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Science. 2017 Jan 13;355(6321):194-197. doi: 10.1126/science.aal2130.

Assembly of a nucleus-like structure during viral replication in bacteria.

Author information

  • 1Division of Biological Sciences, University of California San Diego, La Jolla, CA 92093, USA.
  • 2Howard Hughes Medical Institute (HHMI) and the Department of Biochemistry and Biophysics, University of California San Francisco, San Francisco, CA 94158, USA.
  • 3Department of Chemistry and Biochemistry, University of California San Diego, La Jolla, CA 92093, USA.
  • 4Division of Biological Sciences, University of California San Diego, La Jolla, CA 92093, USA. jpogliano@ucsd.edu.

Abstract

We observed the assembly of a nucleus-like structure in bacteria during viral infection. Using fluorescence microscopy and cryo-electron tomography, we showed that Pseudomonas chlororaphis phage 201φ2-1 assembled a compartment that separated viral DNA from the cytoplasm. The phage compartment was centered by a bipolar tubulin-based spindle, and it segregated phage and bacterial proteins according to function. Proteins involved in DNA replication and transcription localized inside the compartment, whereas proteins involved in translation and nucleotide synthesis localized outside. Later during infection, viral capsids assembled on the cytoplasmic membrane and moved to the surface of the compartment for DNA packaging. Ultimately, viral particles were released from the compartment and the cell lysed. These results demonstrate that phages have evolved a specialized structure to compartmentalize viral replication.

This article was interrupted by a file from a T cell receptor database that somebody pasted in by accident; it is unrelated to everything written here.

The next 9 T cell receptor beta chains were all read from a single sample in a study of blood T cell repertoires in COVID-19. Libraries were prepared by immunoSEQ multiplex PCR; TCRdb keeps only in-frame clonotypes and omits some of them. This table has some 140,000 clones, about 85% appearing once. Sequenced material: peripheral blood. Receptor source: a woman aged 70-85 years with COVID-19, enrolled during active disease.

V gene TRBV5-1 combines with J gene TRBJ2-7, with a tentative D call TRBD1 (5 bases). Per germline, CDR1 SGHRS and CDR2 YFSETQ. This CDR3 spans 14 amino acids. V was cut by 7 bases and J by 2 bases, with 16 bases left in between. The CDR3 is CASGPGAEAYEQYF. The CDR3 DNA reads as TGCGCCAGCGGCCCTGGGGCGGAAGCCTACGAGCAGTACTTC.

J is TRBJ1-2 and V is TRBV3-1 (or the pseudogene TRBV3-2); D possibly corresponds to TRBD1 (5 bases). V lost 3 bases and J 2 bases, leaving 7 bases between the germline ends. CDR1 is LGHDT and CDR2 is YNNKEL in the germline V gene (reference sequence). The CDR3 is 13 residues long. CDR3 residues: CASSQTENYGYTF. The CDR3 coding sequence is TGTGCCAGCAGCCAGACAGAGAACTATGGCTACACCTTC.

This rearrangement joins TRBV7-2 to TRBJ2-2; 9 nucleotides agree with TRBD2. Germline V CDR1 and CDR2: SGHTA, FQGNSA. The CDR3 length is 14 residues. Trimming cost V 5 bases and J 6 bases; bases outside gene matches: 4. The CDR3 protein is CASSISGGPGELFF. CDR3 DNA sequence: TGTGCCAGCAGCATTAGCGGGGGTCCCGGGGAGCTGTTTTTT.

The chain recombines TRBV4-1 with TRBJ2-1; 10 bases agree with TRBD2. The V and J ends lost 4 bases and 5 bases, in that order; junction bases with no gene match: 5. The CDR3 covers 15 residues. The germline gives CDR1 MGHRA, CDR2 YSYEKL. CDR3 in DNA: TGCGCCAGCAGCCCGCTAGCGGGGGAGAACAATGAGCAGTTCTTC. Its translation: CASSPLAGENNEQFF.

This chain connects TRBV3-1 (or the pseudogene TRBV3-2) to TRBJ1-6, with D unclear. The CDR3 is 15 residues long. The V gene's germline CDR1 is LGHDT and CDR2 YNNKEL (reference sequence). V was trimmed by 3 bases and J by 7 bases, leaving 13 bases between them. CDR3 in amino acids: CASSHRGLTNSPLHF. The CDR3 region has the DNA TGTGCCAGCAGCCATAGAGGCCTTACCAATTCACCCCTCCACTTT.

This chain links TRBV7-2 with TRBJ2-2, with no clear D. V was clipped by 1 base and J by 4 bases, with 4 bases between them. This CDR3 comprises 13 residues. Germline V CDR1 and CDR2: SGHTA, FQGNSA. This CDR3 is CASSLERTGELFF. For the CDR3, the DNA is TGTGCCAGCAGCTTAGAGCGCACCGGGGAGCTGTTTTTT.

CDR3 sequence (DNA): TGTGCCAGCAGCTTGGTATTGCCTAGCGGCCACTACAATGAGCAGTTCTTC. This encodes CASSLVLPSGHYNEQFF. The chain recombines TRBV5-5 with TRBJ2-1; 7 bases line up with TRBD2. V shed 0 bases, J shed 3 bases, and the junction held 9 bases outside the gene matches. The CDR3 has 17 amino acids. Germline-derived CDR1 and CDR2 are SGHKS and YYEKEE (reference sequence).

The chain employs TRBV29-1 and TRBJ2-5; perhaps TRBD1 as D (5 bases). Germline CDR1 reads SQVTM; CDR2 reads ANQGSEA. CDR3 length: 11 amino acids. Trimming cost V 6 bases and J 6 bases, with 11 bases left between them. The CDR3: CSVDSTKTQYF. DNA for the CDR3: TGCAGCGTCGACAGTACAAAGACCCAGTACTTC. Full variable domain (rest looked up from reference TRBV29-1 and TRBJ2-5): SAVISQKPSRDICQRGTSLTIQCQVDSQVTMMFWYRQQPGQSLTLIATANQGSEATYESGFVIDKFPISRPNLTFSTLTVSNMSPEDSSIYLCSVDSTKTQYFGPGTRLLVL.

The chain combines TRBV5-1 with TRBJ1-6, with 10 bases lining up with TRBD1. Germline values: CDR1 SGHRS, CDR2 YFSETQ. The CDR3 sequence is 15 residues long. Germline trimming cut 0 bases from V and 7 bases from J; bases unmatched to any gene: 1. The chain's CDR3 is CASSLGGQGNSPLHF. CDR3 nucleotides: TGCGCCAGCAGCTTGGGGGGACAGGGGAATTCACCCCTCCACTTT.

PMID:
28082593
DOI:
10.1126/science.aal2130
[PubMed - in process]
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